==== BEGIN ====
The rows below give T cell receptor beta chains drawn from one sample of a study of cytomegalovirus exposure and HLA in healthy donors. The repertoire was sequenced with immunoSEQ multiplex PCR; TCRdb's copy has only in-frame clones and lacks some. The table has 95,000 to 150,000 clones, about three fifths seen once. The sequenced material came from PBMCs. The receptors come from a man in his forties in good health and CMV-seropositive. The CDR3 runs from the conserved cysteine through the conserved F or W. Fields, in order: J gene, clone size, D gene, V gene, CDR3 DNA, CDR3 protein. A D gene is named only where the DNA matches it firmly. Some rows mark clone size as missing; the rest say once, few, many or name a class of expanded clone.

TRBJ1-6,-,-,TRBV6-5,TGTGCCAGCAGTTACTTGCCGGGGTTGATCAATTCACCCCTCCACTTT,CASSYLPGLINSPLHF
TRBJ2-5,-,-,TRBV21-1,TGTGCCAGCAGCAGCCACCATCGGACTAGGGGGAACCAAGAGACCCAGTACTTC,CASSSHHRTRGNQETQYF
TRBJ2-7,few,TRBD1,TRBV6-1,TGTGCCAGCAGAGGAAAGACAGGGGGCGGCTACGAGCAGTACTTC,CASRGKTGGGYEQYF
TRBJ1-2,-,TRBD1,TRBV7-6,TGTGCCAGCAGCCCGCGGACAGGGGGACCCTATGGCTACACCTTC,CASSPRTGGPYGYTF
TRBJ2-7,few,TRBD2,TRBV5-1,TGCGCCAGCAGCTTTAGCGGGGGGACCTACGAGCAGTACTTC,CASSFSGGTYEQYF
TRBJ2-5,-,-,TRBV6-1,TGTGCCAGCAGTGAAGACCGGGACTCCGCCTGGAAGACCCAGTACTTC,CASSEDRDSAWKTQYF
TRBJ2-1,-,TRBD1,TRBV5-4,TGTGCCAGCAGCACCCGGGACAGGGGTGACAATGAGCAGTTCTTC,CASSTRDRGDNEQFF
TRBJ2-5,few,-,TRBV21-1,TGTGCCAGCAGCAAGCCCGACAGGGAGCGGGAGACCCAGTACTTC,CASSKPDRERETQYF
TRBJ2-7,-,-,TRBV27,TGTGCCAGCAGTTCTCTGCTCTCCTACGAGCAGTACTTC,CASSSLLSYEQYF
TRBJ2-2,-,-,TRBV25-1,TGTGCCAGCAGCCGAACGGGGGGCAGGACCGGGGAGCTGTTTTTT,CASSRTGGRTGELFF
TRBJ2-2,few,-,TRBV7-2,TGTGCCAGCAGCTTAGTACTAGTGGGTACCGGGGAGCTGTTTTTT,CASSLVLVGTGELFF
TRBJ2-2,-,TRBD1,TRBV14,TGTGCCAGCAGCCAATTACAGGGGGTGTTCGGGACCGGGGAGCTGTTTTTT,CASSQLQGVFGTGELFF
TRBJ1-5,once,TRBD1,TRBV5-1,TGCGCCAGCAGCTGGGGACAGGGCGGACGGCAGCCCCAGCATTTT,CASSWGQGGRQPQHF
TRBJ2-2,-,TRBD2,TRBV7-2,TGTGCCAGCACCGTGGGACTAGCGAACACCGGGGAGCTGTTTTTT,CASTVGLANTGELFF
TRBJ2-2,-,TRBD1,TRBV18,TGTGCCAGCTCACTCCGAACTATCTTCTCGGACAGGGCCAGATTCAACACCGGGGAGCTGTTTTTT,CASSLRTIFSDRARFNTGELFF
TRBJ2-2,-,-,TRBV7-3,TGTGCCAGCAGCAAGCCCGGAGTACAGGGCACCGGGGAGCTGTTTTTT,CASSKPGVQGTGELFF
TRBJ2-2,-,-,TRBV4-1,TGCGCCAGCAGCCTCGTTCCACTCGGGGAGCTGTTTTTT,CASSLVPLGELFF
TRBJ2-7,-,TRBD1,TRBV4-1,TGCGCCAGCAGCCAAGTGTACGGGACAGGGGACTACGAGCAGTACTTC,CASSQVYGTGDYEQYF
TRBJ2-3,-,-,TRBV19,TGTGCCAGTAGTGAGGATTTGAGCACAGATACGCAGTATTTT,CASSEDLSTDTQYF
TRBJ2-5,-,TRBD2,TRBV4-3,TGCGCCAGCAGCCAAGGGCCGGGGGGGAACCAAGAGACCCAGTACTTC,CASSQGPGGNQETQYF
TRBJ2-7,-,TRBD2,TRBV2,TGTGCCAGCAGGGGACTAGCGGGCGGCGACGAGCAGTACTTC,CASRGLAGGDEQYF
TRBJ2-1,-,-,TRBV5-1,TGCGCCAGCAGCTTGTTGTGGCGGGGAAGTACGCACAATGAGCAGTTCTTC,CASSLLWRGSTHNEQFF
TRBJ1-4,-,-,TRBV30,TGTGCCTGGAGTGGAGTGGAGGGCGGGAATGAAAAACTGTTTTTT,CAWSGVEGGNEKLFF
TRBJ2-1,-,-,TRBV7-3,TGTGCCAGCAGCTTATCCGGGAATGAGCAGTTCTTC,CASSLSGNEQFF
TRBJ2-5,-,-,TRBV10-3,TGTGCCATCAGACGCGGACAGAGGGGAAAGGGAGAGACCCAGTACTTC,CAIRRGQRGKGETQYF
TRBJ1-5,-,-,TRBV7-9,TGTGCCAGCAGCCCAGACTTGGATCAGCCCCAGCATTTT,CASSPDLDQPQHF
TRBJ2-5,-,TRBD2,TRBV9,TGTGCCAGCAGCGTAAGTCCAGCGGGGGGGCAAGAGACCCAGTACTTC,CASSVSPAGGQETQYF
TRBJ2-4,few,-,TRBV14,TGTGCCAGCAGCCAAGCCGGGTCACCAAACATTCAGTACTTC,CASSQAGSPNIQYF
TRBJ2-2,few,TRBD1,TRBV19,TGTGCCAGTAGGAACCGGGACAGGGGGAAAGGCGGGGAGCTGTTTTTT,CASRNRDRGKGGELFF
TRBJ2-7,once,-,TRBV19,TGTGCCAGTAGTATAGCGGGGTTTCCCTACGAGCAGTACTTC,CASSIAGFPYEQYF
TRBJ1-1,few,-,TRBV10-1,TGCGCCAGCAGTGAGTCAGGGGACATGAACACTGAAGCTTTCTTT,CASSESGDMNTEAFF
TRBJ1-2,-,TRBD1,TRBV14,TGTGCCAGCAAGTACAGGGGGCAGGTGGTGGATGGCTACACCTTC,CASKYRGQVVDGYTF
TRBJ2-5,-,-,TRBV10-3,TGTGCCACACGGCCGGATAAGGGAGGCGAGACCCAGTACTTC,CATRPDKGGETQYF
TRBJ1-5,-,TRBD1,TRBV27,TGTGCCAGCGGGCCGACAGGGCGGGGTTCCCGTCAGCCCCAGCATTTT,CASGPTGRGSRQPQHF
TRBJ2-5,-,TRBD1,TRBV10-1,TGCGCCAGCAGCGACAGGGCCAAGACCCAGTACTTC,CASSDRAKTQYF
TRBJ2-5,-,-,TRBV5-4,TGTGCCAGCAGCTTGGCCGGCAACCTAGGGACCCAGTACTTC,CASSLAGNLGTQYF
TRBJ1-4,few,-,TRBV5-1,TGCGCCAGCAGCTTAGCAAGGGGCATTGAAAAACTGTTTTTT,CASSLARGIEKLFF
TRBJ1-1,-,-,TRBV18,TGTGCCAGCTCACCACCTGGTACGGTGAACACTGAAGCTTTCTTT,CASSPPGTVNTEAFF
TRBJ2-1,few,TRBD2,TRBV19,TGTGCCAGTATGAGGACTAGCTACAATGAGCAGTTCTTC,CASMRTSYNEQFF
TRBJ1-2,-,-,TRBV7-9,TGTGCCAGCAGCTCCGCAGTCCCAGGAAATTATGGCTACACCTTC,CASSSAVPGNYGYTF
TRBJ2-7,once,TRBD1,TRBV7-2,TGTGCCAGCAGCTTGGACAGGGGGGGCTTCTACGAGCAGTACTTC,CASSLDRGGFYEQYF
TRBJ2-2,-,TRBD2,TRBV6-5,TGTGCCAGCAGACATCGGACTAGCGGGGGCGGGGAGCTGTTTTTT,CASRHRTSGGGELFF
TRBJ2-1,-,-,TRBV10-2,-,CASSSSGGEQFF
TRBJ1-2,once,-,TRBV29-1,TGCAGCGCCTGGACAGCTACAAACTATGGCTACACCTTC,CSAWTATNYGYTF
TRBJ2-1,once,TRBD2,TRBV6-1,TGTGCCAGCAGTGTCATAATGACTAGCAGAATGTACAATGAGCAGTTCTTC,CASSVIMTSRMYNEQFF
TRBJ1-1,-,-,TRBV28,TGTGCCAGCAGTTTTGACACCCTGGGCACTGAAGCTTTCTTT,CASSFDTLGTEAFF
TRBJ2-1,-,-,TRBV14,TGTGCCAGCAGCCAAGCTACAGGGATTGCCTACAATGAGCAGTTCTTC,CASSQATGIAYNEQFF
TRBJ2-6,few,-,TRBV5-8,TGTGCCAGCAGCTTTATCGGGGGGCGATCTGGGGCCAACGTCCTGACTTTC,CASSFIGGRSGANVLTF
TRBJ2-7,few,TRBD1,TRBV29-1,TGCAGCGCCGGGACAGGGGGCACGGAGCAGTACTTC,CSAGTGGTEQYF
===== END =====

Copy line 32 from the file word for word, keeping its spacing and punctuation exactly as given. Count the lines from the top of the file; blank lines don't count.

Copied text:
TRBJ1-1,few,-,TRBV10-1,TGCGCCAGCAGTGAGTCAGGGGACATGAACACTGAAGCTTTCTTT,CASSESGDMNTEAFF